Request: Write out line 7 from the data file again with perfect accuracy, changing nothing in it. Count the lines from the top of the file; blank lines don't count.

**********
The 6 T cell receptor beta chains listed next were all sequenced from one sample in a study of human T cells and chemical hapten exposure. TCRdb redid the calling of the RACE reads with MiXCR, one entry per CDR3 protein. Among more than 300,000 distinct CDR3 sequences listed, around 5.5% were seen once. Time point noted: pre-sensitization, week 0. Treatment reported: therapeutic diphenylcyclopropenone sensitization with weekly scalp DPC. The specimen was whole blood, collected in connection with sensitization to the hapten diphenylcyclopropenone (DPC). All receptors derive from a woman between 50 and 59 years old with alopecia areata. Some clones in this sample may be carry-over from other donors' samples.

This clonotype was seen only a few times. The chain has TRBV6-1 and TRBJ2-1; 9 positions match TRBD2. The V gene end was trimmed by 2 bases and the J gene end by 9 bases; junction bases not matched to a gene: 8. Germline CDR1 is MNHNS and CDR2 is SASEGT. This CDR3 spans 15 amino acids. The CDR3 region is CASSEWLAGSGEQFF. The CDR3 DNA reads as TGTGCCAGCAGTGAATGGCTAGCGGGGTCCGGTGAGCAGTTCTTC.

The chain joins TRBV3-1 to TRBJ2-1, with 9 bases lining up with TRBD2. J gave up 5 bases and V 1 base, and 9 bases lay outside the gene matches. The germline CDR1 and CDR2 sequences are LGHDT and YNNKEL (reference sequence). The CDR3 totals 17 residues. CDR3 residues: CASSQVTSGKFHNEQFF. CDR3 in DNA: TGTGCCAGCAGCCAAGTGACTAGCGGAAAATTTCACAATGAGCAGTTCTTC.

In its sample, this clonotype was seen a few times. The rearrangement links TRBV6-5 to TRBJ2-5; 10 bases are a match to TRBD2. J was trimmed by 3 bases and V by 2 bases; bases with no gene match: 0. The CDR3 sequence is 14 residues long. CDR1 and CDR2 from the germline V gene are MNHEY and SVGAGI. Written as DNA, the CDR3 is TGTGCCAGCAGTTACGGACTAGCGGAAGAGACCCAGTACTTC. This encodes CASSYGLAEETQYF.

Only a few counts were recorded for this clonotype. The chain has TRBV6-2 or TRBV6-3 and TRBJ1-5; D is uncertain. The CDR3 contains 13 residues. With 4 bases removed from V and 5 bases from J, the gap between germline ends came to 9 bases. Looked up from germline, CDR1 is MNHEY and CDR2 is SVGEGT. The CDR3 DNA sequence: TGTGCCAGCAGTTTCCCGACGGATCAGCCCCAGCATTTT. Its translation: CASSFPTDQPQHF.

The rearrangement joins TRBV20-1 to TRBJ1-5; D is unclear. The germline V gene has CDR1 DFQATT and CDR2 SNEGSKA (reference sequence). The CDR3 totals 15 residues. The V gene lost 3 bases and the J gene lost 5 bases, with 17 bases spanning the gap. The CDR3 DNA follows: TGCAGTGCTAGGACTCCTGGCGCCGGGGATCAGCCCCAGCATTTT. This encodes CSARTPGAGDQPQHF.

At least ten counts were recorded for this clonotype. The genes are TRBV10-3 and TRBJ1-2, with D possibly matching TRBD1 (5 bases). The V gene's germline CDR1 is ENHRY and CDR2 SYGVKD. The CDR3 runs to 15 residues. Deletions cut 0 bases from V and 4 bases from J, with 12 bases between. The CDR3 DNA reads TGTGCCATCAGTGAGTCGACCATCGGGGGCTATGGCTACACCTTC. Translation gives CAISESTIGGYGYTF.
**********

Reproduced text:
At least ten counts were recorded for this clonotype. The genes are TRBV10-3 and TRBJ1-2, with D possibly matching TRBD1 (5 bases). The V gene's germline CDR1 is ENHRY and CDR2 SYGVKD. The CDR3 runs to 15 residues. Deletions cut 0 bases from V and 4 bases from J, with 12 bases between. The CDR3 DNA reads TGTGCCATCAGTGAGTCGACCATCGGGGGCTATGGCTACACCTTC. Translation gives CAISESTIGGYGYTF.